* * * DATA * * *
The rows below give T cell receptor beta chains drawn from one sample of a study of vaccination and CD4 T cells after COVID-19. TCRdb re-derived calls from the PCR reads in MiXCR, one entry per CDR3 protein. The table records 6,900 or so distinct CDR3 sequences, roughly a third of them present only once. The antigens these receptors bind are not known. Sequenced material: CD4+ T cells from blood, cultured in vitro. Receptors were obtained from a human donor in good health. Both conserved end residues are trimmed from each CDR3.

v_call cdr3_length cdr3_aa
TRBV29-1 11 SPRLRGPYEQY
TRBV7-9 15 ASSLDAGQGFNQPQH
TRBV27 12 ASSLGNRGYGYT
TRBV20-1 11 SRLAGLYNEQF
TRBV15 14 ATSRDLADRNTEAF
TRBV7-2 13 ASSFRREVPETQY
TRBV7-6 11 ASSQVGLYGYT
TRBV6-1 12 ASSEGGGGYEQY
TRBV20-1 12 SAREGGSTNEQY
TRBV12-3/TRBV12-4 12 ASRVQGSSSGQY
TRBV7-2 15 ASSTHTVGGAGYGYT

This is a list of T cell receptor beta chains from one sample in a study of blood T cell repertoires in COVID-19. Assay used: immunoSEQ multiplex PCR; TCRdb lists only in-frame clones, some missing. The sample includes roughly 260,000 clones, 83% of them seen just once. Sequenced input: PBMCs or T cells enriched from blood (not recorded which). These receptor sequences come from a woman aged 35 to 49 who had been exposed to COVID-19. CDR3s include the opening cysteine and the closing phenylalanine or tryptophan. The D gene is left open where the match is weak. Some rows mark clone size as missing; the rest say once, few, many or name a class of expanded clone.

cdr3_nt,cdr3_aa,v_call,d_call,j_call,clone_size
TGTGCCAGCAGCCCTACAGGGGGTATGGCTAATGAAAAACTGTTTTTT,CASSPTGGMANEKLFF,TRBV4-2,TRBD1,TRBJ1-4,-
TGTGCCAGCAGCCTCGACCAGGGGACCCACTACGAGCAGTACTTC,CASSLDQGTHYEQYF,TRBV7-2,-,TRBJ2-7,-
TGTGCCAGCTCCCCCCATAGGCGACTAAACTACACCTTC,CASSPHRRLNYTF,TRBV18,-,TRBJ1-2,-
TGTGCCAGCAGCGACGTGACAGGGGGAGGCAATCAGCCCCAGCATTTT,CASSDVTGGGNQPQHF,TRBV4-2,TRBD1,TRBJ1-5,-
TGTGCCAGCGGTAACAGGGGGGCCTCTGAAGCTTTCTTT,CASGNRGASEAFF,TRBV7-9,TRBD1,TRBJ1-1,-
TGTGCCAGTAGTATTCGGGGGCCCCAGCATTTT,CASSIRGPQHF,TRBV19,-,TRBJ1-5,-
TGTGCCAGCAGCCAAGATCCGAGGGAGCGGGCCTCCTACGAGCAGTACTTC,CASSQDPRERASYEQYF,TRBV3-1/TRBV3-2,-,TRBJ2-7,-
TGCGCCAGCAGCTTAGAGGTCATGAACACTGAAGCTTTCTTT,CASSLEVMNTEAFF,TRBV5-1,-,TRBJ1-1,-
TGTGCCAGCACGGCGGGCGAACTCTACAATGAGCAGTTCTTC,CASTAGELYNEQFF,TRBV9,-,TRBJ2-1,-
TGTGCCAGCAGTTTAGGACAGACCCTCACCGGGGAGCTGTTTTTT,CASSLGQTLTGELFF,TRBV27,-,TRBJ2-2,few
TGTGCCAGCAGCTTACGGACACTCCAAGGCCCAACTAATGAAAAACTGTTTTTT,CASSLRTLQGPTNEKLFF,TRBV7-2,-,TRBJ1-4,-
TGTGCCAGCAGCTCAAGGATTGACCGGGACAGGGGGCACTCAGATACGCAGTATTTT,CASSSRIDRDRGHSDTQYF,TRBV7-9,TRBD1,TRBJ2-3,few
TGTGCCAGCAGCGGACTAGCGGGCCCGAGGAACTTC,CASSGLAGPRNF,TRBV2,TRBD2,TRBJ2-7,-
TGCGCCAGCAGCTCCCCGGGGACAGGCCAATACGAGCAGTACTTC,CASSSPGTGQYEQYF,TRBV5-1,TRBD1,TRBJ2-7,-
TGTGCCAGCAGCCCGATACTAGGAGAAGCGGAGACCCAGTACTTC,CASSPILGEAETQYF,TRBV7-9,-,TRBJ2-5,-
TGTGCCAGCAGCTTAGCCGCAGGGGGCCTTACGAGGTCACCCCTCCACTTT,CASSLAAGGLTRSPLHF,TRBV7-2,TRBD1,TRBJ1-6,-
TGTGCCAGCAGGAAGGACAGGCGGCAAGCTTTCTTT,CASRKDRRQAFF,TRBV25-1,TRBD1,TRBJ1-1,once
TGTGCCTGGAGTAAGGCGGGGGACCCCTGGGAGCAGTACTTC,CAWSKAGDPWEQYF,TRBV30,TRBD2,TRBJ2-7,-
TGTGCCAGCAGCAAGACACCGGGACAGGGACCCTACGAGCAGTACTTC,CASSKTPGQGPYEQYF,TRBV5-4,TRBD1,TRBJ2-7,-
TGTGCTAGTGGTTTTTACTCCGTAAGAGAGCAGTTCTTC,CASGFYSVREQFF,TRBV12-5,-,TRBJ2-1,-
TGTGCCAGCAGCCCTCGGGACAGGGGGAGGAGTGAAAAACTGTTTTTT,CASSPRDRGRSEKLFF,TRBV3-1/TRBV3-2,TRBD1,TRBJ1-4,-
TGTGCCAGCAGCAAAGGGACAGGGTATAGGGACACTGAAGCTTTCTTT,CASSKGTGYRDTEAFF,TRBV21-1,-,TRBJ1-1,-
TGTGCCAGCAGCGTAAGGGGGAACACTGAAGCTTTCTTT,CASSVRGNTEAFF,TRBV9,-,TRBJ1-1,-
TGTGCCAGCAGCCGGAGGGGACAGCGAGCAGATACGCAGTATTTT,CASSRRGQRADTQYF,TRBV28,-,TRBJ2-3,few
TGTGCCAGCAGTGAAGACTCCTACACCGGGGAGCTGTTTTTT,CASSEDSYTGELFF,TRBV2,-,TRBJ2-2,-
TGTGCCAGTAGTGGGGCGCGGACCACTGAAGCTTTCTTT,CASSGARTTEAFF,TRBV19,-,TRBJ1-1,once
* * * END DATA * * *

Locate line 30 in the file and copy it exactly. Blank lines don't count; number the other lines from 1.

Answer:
TGTGCCAGCAGCCCGATACTAGGAGAAGCGGAGACCCAGTACTTC,CASSPILGEAETQYF,TRBV7-9,-,TRBJ2-5,-